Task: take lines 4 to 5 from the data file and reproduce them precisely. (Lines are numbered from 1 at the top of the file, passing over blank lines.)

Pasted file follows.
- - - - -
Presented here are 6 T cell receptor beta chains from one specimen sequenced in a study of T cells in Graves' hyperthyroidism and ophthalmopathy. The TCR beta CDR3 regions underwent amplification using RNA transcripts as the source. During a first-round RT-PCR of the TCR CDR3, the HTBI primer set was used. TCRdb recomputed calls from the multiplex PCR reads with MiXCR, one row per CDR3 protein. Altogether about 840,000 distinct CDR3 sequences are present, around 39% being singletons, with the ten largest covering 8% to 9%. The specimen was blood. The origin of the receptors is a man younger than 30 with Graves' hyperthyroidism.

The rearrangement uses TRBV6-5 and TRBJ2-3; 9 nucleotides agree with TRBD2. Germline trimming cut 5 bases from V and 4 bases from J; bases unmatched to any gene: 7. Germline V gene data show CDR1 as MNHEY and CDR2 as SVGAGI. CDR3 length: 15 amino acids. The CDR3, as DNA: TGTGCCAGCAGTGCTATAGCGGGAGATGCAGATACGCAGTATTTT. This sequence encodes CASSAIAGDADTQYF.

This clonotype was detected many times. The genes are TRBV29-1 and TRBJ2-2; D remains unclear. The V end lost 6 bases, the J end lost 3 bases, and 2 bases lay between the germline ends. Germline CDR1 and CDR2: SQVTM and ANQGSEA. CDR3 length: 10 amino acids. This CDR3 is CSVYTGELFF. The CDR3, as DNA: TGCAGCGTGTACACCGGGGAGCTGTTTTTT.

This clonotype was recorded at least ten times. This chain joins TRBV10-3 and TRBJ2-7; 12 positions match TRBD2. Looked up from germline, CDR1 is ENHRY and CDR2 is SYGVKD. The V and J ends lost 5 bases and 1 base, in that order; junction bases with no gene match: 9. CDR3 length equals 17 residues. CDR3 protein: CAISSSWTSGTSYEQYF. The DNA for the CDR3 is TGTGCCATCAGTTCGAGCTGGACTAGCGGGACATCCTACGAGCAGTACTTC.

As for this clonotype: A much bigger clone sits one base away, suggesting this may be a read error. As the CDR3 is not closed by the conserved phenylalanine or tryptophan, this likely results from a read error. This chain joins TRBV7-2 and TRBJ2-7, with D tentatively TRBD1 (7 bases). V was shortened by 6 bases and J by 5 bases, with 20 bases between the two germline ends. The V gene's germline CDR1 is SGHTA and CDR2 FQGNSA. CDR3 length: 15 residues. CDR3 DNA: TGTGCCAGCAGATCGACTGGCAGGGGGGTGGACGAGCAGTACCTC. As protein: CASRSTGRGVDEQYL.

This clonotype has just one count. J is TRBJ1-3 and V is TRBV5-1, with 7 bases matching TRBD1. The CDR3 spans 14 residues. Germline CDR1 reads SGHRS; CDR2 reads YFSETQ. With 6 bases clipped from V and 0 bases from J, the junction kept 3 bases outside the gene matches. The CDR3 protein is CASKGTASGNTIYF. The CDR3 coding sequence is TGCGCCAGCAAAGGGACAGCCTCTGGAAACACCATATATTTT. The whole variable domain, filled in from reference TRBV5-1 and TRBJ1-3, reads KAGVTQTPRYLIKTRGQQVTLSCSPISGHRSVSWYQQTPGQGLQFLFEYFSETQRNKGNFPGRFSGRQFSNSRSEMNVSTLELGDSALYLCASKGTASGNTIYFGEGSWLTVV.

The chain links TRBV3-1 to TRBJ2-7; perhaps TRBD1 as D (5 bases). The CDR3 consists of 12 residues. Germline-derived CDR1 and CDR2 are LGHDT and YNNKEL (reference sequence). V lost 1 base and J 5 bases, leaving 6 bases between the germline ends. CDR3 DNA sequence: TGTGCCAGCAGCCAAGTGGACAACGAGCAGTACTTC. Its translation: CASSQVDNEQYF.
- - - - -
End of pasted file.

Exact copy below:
This clonotype was recorded at least ten times. This chain joins TRBV10-3 and TRBJ2-7; 12 positions match TRBD2. Looked up from germline, CDR1 is ENHRY and CDR2 is SYGVKD. The V and J ends lost 5 bases and 1 base, in that order; junction bases with no gene match: 9. CDR3 length equals 17 residues. CDR3 protein: CAISSSWTSGTSYEQYF. The DNA for the CDR3 is TGTGCCATCAGTTCGAGCTGGACTAGCGGGACATCCTACGAGCAGTACTTC.

As for this clonotype: A much bigger clone sits one base away, suggesting this may be a read error. As the CDR3 is not closed by the conserved phenylalanine or tryptophan, this likely results from a read error. This chain joins TRBV7-2 and TRBJ2-7, with D tentatively TRBD1 (7 bases). V was shortened by 6 bases and J by 5 bases, with 20 bases between the two germline ends. The V gene's germline CDR1 is SGHTA and CDR2 FQGNSA. CDR3 length: 15 residues. CDR3 DNA: TGTGCCAGCAGATCGACTGGCAGGGGGGTGGACGAGCAGTACCTC. As protein: CASRSTGRGVDEQYL.